She was never actually on my radar much. A male friend of mine adored and still adores her. He has always claimed to enjoy his "Madonnarama" of marathon Madonna music. Sure, she was an icon of the '80s (my generation), but I was more of a Pat Benatar person.
It simply annoys me to still read so much about her in modern press. I'll give her the fact that she branded herself well enough to still be relevant now, and she is super versatile in re-inventing her image. But it was probably the Britanny kiss that changed my mind about her. In my opinion, it was no different than wanna-be lesbians getting attention in a bar or party setting by kissing each other. Pure "look at me" syndrome. It's attention whoring.
Now Madonna is back ... again. She's popping up in pop culture "news" because of her new album. She's getting attention, so good for her. It just pisses me off to have women of a certain age being referred to as menopausal, as it that is a classification for them.
Madonna's Mighty Menopausal Comeback, Still Sexy or Still Selling Sex
These types of articles also beg the question, why do women have to use sex to sell themselves (literally and figuratively). I don't think shaking your ass or spreading your legs in a video is role-model material. As I've said before, it's all about perfection and touting an image that an aging woman can still be "viable" if she looks good enough.
That has been the case all throughout movie history. A film where an older woman is with a younger man, ala "The Graduate," is all about a so-called cougar (*gagging on that word*) chasing a kid. Of course, the woman has to look especially good, like Mrs. Robinson in her day, to be able to score the man-ling. It makes me think of the beautiful Julie Christie and a young Jonny Lee Miller in the '90s flick Afterglow. Their affair, and her age, were central to the story line.
However, any movie -- and they're usually all doing it -- about an older man involved with a young woman is just a plain ol' movie. Case in point, the biggie, is 1999's Entrapment with Sean Connery and Catherine Zeta-Jones and a 39-year difference in their ages. Whoa. Their love affair was a bit of an issue but not the central plot line. There's The Island from 2005 with Ewan McGregor and Scarlett Johansson, and the 13-year differences in their ages ... not a factor. Another is Knight and Day from 2010 with Cameron Diaz and Tom Cruise and their 10-year age gap ... not a big deal. In 2011's Crazy, Stupid, Love, at least Ryan Gosling only has eight years on Emma Stone. And relatively closer in age were Sandra Bullock and Tom Hanks, paired in Extremely Loud and Incredibly Close, in 2011 with only nine years between their ages. These older leading men with young leading women are totally commonplace and hardly, if ever, mentioned within the plot or any hype surrounding the films. Why is this?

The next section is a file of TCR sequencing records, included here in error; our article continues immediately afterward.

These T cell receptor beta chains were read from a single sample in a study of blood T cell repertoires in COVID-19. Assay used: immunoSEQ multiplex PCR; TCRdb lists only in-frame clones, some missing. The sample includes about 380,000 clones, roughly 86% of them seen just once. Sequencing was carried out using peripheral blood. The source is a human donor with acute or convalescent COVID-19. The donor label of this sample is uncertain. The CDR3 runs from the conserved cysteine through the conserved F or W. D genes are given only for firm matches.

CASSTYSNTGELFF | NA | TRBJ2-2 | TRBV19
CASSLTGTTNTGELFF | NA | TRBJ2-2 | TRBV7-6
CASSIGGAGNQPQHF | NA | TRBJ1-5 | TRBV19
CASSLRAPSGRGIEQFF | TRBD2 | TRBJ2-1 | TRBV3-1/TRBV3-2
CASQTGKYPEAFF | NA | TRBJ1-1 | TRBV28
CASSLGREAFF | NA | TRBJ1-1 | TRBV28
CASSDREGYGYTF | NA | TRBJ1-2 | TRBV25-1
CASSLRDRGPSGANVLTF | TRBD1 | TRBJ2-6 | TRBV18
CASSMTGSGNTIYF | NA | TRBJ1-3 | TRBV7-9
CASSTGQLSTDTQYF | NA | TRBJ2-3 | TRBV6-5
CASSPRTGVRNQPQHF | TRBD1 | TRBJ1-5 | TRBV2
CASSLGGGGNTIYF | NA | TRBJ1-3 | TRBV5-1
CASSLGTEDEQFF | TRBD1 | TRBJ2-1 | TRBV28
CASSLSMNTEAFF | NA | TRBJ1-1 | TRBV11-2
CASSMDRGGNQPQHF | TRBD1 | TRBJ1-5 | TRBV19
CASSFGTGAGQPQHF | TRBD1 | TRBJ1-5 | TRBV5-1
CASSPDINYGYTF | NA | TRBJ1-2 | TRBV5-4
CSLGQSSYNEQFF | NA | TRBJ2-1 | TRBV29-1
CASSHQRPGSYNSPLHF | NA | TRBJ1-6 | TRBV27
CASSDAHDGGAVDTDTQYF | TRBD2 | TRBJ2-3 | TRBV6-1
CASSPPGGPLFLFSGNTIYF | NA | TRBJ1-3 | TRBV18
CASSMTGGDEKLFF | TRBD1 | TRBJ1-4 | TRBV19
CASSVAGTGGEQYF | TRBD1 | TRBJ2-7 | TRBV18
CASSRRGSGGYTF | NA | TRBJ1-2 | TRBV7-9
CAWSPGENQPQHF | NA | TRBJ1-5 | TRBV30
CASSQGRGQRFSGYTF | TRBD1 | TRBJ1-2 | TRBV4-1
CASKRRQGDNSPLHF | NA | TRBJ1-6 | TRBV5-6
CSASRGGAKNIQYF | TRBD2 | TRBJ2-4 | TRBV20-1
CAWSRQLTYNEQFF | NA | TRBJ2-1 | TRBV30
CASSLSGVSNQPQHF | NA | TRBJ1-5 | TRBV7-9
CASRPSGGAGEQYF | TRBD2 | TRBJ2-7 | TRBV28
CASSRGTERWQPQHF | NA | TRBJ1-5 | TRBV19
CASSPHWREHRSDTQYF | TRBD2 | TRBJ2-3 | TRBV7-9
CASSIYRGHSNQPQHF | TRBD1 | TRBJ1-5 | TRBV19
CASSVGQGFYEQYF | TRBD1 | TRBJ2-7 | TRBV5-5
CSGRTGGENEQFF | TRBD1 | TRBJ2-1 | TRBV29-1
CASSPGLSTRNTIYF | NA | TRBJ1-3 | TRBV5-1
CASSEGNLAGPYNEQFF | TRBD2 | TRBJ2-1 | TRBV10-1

Which leads me to the menopause issue ... none of these iconic males are ever gigged for their ages. Neither are they ridiculed for wrinkles or fat. The timeline of a male's presence on earth is never considered relevant, much less a factor regarding his talent or notoriety. Is there a male menopause they'll reach when their age will be a topic of conversation? Hell to the no. Their body chemistry is certainly never mentioned in any headline about a "come back" to fame.
We all age. Celebrities are human, and they age, too. The viewing/listening masses would like to think these people are super human and do not grow old or go to ruin. Except women AGE and men mature. Males become more distinguished ... Sean Connery, hello ... or sexy with age, or so people say.
Maybe Madge is considered a role-model type because of her brazen behavior and against-the-grain choices made throughout her career. And she seems to be intelligent when interviewed. I just don't agree with the "shake your money maker" attitude of fame. It comes with a high price, self-respect and dignity among those costs. Pretty soon you're kissing a young woman at an awards show to stay in the headlines and placed as the butt of menopause jokes later. If these women let the criticism wear on them enough, they may end up still grasping for perfection but in re-hab with Demi Moore as a result of their frantic efforts to look young and keep partying to feel young for the moment.
No man has had to publicly defend his Peter Pan syndrome (except maybe Chaz Sheen), a weak prostate, or use of erectile dysfunction aids. He's instead applauded as a renaissance man with a solid body of work in his past. His face, gut, and butt stay virtually off the radar. His "change of life" doesn't suffer a public examination.
It's the human condition. We all grow older, and our bodies change. We can all rage against these facts, but aging remains a factual circumstance all the same.
I hope the newer generations evolve enough to try to equal such gender disparity in general and hyper-criticism of women specifically in the media. Sure, lofty hopes but we can only try to set things right. How can any of us be role models for children otherwise?